You collect a jackpot when your wager pushes the total to an amount selected by a random number generator. Let’s say the base jackpot on a hypothetical game is $200 and must be awarded by $500. The RNG selects an amount between those two values. If the percentage of your bet that’s added to the jackpot pushes it to that total, you win. The payoff isn’t driven by symbols, and the outcome of your spin doesn’t matter. The machine will just tell you you’ve won the jackpot.

All amounts have an equal chance of being selected by the random number generator. However, the closer the jackpot is to the “must win by” amount, the better your chance of winning on the next play. The reason is that the possibilities narrow as possible jackpot amounts are left behind. The possibilities are in 1-cent increments so between $200 and $201 there are 100 possibilities -- $200.01, $200.02 and so on. With a $300 difference between the base and the maximum, that means the RNG has 30,000 possible jackpot totals to choose from.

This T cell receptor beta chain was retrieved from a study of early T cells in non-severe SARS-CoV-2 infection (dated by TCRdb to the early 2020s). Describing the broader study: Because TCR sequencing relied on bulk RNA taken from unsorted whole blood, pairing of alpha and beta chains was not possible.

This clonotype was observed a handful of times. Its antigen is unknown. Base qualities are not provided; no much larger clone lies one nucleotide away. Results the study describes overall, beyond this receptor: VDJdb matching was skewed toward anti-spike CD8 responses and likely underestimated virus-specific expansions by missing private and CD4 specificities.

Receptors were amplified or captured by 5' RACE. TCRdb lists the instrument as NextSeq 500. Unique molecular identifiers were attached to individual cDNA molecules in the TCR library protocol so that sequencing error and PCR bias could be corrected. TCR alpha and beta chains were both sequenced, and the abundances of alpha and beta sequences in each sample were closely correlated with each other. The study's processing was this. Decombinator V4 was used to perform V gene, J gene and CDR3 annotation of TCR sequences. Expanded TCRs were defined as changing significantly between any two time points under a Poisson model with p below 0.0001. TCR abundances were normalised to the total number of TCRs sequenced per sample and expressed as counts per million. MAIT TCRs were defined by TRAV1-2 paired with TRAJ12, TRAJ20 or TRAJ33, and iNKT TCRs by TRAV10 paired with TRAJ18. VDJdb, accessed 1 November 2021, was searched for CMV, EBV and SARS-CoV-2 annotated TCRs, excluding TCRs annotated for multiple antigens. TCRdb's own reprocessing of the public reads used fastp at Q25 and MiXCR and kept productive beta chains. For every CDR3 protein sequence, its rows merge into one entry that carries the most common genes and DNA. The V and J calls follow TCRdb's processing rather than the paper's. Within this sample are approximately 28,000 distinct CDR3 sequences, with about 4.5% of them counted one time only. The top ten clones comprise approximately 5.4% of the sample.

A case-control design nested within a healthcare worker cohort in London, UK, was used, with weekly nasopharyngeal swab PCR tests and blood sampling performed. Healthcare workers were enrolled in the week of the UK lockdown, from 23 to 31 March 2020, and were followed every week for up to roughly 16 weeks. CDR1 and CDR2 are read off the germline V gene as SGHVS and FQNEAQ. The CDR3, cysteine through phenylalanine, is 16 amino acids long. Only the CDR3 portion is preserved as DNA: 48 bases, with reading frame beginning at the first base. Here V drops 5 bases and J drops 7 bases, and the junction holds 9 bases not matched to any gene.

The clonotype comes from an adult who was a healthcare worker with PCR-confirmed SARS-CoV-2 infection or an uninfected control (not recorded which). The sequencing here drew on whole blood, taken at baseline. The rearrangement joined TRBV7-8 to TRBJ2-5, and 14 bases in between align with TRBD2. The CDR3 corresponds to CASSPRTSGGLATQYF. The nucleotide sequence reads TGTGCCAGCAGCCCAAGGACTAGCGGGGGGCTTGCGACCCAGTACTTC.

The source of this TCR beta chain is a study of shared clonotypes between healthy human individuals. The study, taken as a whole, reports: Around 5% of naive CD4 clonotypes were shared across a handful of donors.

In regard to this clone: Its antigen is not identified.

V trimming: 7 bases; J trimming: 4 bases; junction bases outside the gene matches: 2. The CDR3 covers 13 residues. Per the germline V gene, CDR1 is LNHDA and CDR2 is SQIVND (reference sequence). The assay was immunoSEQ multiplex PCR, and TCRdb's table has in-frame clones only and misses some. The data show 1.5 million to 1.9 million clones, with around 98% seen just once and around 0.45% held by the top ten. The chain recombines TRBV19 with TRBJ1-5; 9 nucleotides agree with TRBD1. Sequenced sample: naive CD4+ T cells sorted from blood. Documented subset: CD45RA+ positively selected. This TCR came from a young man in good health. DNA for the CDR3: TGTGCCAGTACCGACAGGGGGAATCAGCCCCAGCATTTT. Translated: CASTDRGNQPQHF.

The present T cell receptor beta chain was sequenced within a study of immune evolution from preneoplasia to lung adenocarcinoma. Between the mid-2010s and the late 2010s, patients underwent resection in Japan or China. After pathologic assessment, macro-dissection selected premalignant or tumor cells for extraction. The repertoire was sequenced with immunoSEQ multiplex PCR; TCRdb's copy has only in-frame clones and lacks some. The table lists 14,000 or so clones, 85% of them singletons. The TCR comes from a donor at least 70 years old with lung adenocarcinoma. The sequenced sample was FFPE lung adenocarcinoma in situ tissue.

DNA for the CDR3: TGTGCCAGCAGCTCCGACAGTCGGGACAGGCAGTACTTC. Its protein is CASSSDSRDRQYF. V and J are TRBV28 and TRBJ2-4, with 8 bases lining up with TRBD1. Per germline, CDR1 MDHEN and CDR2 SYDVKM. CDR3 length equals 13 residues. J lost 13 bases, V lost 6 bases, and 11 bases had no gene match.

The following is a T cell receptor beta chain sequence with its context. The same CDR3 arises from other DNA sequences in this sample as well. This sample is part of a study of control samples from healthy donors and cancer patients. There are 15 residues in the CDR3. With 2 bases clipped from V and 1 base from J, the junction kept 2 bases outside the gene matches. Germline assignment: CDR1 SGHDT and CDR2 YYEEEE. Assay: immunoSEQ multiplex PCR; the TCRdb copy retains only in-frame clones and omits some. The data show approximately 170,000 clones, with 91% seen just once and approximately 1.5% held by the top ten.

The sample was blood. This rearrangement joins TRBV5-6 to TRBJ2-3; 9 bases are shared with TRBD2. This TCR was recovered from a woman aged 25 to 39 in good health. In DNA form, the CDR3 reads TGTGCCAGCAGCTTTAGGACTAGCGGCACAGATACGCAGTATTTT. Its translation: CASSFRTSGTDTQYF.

If your bet increases the jackpot to $200.01, there is a 1 in 30,000 chance that is the jackpot amount. However, if your bet increases the pot to $201.01, then 100 amounts already have been eliminated, and the chance of your bet triggering the jackpot improves to 1 in 29,000.

Let’s take a sample of possible jackpots and your chances of winning if your bet pushes it to that level: